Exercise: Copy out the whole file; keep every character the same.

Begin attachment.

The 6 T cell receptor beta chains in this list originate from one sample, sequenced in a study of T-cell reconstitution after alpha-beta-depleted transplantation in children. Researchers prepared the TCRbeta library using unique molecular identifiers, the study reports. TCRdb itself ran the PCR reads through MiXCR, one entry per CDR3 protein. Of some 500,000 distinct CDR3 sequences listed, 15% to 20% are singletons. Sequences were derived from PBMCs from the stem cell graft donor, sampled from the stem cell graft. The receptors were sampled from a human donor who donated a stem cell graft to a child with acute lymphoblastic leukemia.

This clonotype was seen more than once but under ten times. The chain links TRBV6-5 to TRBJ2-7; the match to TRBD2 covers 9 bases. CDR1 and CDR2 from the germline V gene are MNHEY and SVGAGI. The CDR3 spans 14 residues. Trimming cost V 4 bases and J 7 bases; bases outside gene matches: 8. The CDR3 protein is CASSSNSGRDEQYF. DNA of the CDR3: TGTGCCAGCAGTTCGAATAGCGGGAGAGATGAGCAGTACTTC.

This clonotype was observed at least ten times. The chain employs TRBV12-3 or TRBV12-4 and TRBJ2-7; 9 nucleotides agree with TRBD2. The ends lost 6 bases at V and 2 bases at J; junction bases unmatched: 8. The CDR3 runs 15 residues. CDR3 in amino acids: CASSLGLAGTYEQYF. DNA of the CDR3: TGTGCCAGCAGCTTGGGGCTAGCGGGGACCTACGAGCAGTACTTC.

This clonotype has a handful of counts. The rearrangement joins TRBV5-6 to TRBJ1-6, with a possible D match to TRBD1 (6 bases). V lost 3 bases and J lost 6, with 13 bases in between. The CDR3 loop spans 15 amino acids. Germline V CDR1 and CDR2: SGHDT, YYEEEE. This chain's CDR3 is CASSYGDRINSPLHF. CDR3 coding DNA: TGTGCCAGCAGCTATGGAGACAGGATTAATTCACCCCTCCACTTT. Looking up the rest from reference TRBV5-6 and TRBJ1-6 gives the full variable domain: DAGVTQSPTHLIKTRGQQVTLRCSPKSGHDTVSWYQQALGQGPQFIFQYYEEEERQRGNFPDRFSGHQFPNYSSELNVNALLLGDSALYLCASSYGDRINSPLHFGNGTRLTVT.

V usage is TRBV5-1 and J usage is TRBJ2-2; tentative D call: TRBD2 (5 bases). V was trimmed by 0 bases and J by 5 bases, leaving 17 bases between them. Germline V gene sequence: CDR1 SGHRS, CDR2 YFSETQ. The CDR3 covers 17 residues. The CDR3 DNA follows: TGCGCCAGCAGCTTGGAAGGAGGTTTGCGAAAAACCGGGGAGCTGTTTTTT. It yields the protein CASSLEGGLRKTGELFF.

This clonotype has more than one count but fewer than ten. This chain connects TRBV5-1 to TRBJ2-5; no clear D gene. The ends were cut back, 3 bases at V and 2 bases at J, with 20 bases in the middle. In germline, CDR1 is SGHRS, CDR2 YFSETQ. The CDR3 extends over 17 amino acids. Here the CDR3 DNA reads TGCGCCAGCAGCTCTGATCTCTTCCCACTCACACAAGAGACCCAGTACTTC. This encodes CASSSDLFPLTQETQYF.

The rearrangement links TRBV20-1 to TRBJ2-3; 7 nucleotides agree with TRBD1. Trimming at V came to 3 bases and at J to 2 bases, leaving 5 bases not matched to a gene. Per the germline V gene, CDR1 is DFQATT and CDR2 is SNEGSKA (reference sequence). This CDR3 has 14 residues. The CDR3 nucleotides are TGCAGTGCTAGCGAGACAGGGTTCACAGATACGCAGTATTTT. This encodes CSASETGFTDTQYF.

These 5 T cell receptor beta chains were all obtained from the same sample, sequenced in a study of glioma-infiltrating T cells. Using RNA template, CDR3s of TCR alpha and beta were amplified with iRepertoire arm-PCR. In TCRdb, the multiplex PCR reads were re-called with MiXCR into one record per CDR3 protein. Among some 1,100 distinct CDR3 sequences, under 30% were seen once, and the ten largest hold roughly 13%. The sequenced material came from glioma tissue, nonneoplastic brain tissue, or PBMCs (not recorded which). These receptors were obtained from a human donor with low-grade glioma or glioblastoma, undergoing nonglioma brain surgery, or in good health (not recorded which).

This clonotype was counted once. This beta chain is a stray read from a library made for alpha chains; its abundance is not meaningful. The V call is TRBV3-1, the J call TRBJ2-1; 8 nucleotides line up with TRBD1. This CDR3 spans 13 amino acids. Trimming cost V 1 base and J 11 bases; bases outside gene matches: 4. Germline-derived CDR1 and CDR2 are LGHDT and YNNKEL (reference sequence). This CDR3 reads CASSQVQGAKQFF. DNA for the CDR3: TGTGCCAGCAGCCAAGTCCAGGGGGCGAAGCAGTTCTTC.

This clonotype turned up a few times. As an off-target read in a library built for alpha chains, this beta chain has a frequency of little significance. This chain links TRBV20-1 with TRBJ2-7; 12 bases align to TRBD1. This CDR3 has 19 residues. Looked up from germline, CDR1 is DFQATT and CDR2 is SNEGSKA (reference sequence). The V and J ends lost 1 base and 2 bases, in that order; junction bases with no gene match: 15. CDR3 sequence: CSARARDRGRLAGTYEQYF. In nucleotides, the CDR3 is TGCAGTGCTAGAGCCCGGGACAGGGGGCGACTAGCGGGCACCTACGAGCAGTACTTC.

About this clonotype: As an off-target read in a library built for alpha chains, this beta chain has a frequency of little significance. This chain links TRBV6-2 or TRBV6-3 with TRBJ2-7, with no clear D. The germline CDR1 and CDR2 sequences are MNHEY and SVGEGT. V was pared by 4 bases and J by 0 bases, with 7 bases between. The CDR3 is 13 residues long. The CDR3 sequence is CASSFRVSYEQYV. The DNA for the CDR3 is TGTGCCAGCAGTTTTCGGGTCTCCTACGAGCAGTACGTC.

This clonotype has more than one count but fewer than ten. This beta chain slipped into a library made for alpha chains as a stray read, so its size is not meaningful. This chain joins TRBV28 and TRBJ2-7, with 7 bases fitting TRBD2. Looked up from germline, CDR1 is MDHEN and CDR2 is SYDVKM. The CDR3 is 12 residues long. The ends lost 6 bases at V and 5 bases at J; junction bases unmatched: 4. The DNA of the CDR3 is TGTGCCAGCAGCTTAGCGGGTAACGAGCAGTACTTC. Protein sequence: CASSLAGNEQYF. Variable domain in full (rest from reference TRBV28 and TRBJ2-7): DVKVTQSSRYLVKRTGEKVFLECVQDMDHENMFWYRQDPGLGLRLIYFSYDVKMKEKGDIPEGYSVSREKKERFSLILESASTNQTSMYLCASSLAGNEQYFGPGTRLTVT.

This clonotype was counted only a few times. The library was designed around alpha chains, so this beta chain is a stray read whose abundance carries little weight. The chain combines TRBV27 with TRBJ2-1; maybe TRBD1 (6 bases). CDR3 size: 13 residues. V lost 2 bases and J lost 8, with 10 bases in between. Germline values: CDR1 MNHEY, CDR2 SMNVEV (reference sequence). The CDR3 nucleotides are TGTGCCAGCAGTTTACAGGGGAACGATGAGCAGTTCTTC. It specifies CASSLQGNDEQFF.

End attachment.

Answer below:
The 6 T cell receptor beta chains in this list originate from one sample, sequenced in a study of T-cell reconstitution after alpha-beta-depleted transplantation in children. Researchers prepared the TCRbeta library using unique molecular identifiers, the study reports. TCRdb itself ran the PCR reads through MiXCR, one entry per CDR3 protein. Of some 500,000 distinct CDR3 sequences listed, 15% to 20% are singletons. Sequences were derived from PBMCs from the stem cell graft donor, sampled from the stem cell graft. The receptors were sampled from a human donor who donated a stem cell graft to a child with acute lymphoblastic leukemia.

This clonotype was seen more than once but under ten times. The chain links TRBV6-5 to TRBJ2-7; the match to TRBD2 covers 9 bases. CDR1 and CDR2 from the germline V gene are MNHEY and SVGAGI. The CDR3 spans 14 residues. Trimming cost V 4 bases and J 7 bases; bases outside gene matches: 8. The CDR3 protein is CASSSNSGRDEQYF. DNA of the CDR3: TGTGCCAGCAGTTCGAATAGCGGGAGAGATGAGCAGTACTTC.

This clonotype was observed at least ten times. The chain employs TRBV12-3 or TRBV12-4 and TRBJ2-7; 9 nucleotides agree with TRBD2. The ends lost 6 bases at V and 2 bases at J; junction bases unmatched: 8. The CDR3 runs 15 residues. CDR3 in amino acids: CASSLGLAGTYEQYF. DNA of the CDR3: TGTGCCAGCAGCTTGGGGCTAGCGGGGACCTACGAGCAGTACTTC.

This clonotype has a handful of counts. The rearrangement joins TRBV5-6 to TRBJ1-6, with a possible D match to TRBD1 (6 bases). V lost 3 bases and J lost 6, with 13 bases in between. The CDR3 loop spans 15 amino acids. Germline V CDR1 and CDR2: SGHDT, YYEEEE. This chain's CDR3 is CASSYGDRINSPLHF. CDR3 coding DNA: TGTGCCAGCAGCTATGGAGACAGGATTAATTCACCCCTCCACTTT. Looking up the rest from reference TRBV5-6 and TRBJ1-6 gives the full variable domain: DAGVTQSPTHLIKTRGQQVTLRCSPKSGHDTVSWYQQALGQGPQFIFQYYEEEERQRGNFPDRFSGHQFPNYSSELNVNALLLGDSALYLCASSYGDRINSPLHFGNGTRLTVT.

V usage is TRBV5-1 and J usage is TRBJ2-2; tentative D call: TRBD2 (5 bases). V was trimmed by 0 bases and J by 5 bases, leaving 17 bases between them. Germline V gene sequence: CDR1 SGHRS, CDR2 YFSETQ. The CDR3 covers 17 residues. The CDR3 DNA follows: TGCGCCAGCAGCTTGGAAGGAGGTTTGCGAAAAACCGGGGAGCTGTTTTTT. It yields the protein CASSLEGGLRKTGELFF.

This clonotype has more than one count but fewer than ten. This chain connects TRBV5-1 to TRBJ2-5; no clear D gene. The ends were cut back, 3 bases at V and 2 bases at J, with 20 bases in the middle. In germline, CDR1 is SGHRS, CDR2 YFSETQ. The CDR3 extends over 17 amino acids. Here the CDR3 DNA reads TGCGCCAGCAGCTCTGATCTCTTCCCACTCACACAAGAGACCCAGTACTTC. This encodes CASSSDLFPLTQETQYF.

The rearrangement links TRBV20-1 to TRBJ2-3; 7 nucleotides agree with TRBD1. Trimming at V came to 3 bases and at J to 2 bases, leaving 5 bases not matched to a gene. Per the germline V gene, CDR1 is DFQATT and CDR2 is SNEGSKA (reference sequence). This CDR3 has 14 residues. The CDR3 nucleotides are TGCAGTGCTAGCGAGACAGGGTTCACAGATACGCAGTATTTT. This encodes CSASETGFTDTQYF.

These 5 T cell receptor beta chains were all obtained from the same sample, sequenced in a study of glioma-infiltrating T cells. Using RNA template, CDR3s of TCR alpha and beta were amplified with iRepertoire arm-PCR. In TCRdb, the multiplex PCR reads were re-called with MiXCR into one record per CDR3 protein. Among some 1,100 distinct CDR3 sequences, under 30% were seen once, and the ten largest hold roughly 13%. The sequenced material came from glioma tissue, nonneoplastic brain tissue, or PBMCs (not recorded which). These receptors were obtained from a human donor with low-grade glioma or glioblastoma, undergoing nonglioma brain surgery, or in good health (not recorded which).

This clonotype was counted once. This beta chain is a stray read from a library made for alpha chains; its abundance is not meaningful. The V call is TRBV3-1, the J call TRBJ2-1; 8 nucleotides line up with TRBD1. This CDR3 spans 13 amino acids. Trimming cost V 1 base and J 11 bases; bases outside gene matches: 4. Germline-derived CDR1 and CDR2 are LGHDT and YNNKEL (reference sequence). This CDR3 reads CASSQVQGAKQFF. DNA for the CDR3: TGTGCCAGCAGCCAAGTCCAGGGGGCGAAGCAGTTCTTC.

This clonotype turned up a few times. As an off-target read in a library built for alpha chains, this beta chain has a frequency of little significance. This chain links TRBV20-1 with TRBJ2-7; 12 bases align to TRBD1. This CDR3 has 19 residues. Looked up from germline, CDR1 is DFQATT and CDR2 is SNEGSKA (reference sequence). The V and J ends lost 1 base and 2 bases, in that order; junction bases with no gene match: 15. CDR3 sequence: CSARARDRGRLAGTYEQYF. In nucleotides, the CDR3 is TGCAGTGCTAGAGCCCGGGACAGGGGGCGACTAGCGGGCACCTACGAGCAGTACTTC.

About this clonotype: As an off-target read in a library built for alpha chains, this beta chain has a frequency of little significance. This chain links TRBV6-2 or TRBV6-3 with TRBJ2-7, with no clear D. The germline CDR1 and CDR2 sequences are MNHEY and SVGEGT. V was pared by 4 bases and J by 0 bases, with 7 bases between. The CDR3 is 13 residues long. The CDR3 sequence is CASSFRVSYEQYV. The DNA for the CDR3 is TGTGCCAGCAGTTTTCGGGTCTCCTACGAGCAGTACGTC.

This clonotype has more than one count but fewer than ten. This beta chain slipped into a library made for alpha chains as a stray read, so its size is not meaningful. This chain joins TRBV28 and TRBJ2-7, with 7 bases fitting TRBD2. Looked up from germline, CDR1 is MDHEN and CDR2 is SYDVKM. The CDR3 is 12 residues long. The ends lost 6 bases at V and 5 bases at J; junction bases unmatched: 4. The DNA of the CDR3 is TGTGCCAGCAGCTTAGCGGGTAACGAGCAGTACTTC. Protein sequence: CASSLAGNEQYF. Variable domain in full (rest from reference TRBV28 and TRBJ2-7): DVKVTQSSRYLVKRTGEKVFLECVQDMDHENMFWYRQDPGLGLRLIYFSYDVKMKEKGDIPEGYSVSREKKERFSLILESASTNQTSMYLCASSLAGNEQYFGPGTRLTVT.

This clonotype was counted only a few times. The library was designed around alpha chains, so this beta chain is a stray read whose abundance carries little weight. The chain combines TRBV27 with TRBJ2-1; maybe TRBD1 (6 bases). CDR3 size: 13 residues. V lost 2 bases and J lost 8, with 10 bases in between. Germline values: CDR1 MNHEY, CDR2 SMNVEV (reference sequence). The CDR3 nucleotides are TGTGCCAGCAGTTTACAGGGGAACGATGAGCAGTTCTTC. It specifies CASSLQGNDEQFF.